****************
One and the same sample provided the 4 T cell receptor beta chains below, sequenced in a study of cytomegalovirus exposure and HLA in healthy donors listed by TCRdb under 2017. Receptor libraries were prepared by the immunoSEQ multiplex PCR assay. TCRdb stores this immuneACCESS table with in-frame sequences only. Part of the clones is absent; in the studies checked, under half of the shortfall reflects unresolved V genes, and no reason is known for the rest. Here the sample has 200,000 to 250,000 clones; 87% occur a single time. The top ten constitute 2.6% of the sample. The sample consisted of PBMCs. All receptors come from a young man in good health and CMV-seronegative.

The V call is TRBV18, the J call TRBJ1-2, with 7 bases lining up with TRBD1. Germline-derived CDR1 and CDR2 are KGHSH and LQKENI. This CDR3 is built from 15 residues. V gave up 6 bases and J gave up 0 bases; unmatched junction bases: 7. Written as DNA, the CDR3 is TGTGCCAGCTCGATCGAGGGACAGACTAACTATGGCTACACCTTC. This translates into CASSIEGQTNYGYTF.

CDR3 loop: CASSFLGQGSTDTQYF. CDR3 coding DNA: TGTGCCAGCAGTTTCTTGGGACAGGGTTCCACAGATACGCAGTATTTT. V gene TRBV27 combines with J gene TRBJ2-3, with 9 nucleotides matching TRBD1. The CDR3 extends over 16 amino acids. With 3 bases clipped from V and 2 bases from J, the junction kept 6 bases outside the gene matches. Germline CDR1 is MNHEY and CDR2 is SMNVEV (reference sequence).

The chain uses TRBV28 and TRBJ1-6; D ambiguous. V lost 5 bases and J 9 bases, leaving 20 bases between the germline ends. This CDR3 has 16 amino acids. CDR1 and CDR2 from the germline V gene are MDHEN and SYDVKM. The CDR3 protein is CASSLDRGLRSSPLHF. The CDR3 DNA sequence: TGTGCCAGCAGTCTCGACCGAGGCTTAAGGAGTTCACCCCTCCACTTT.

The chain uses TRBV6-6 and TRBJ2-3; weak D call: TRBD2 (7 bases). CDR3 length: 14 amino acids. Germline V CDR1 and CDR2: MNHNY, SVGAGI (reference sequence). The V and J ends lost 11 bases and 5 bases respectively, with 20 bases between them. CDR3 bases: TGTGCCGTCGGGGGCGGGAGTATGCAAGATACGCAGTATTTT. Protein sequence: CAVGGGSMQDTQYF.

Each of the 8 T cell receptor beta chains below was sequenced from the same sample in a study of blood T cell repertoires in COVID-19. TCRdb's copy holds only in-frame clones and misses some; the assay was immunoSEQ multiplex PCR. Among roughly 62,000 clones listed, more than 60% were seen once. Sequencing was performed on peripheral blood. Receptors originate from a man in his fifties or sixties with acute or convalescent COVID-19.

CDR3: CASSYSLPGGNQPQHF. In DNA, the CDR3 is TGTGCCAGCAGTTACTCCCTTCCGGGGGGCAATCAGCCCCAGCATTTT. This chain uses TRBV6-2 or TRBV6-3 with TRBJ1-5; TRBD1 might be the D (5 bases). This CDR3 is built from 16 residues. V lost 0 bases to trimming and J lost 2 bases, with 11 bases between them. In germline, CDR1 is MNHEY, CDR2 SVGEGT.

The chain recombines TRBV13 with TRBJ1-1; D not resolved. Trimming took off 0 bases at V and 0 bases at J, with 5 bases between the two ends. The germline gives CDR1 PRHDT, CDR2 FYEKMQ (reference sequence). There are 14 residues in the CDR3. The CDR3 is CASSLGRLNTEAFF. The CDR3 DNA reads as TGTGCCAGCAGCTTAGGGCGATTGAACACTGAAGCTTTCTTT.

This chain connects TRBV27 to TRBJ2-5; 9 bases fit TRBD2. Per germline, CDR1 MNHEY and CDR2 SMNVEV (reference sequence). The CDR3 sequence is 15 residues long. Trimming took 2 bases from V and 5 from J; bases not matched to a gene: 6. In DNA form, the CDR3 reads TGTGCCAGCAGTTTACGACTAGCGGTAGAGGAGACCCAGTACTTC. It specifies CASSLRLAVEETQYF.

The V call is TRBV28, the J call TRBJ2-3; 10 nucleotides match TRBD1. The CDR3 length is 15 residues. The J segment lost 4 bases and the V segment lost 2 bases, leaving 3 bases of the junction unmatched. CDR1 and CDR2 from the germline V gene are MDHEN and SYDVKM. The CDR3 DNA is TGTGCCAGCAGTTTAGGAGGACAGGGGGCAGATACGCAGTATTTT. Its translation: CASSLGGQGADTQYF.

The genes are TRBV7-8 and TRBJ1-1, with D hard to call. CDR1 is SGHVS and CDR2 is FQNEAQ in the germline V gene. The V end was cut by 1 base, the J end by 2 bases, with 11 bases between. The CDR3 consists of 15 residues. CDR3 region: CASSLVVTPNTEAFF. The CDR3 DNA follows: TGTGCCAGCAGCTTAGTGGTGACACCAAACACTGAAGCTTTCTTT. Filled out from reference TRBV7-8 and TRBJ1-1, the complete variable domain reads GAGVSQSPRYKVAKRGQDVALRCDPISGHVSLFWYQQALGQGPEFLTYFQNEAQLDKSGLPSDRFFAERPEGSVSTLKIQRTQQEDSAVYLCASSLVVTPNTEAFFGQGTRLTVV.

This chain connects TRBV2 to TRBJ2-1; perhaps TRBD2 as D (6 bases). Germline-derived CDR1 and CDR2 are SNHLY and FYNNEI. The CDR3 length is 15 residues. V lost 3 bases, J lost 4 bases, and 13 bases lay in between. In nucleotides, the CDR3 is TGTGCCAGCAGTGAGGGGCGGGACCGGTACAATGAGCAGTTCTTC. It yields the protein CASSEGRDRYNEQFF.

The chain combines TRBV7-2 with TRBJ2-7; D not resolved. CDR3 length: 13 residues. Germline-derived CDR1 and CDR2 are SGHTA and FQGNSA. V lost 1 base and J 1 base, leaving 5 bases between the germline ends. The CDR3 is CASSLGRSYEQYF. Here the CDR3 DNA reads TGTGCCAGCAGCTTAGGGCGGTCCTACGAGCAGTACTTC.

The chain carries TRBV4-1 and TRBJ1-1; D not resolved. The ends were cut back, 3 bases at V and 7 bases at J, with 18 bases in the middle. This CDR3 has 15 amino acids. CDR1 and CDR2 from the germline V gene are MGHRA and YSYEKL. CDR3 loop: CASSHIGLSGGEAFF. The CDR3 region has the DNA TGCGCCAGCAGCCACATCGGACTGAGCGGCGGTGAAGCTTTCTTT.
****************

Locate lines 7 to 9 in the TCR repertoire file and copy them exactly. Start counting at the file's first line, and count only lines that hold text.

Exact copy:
CDR3: CASSYSLPGGNQPQHF. In DNA, the CDR3 is TGTGCCAGCAGTTACTCCCTTCCGGGGGGCAATCAGCCCCAGCATTTT. This chain uses TRBV6-2 or TRBV6-3 with TRBJ1-5; TRBD1 might be the D (5 bases). This CDR3 is built from 16 residues. V lost 0 bases to trimming and J lost 2 bases, with 11 bases between them. In germline, CDR1 is MNHEY, CDR2 SVGEGT.

The chain recombines TRBV13 with TRBJ1-1; D not resolved. Trimming took off 0 bases at V and 0 bases at J, with 5 bases between the two ends. The germline gives CDR1 PRHDT, CDR2 FYEKMQ (reference sequence). There are 14 residues in the CDR3. The CDR3 is CASSLGRLNTEAFF. The CDR3 DNA reads as TGTGCCAGCAGCTTAGGGCGATTGAACACTGAAGCTTTCTTT.

This chain connects TRBV27 to TRBJ2-5; 9 bases fit TRBD2. Per germline, CDR1 MNHEY and CDR2 SMNVEV (reference sequence). The CDR3 sequence is 15 residues long. Trimming took 2 bases from V and 5 from J; bases not matched to a gene: 6. In DNA form, the CDR3 reads TGTGCCAGCAGTTTACGACTAGCGGTAGAGGAGACCCAGTACTTC. It specifies CASSLRLAVEETQYF.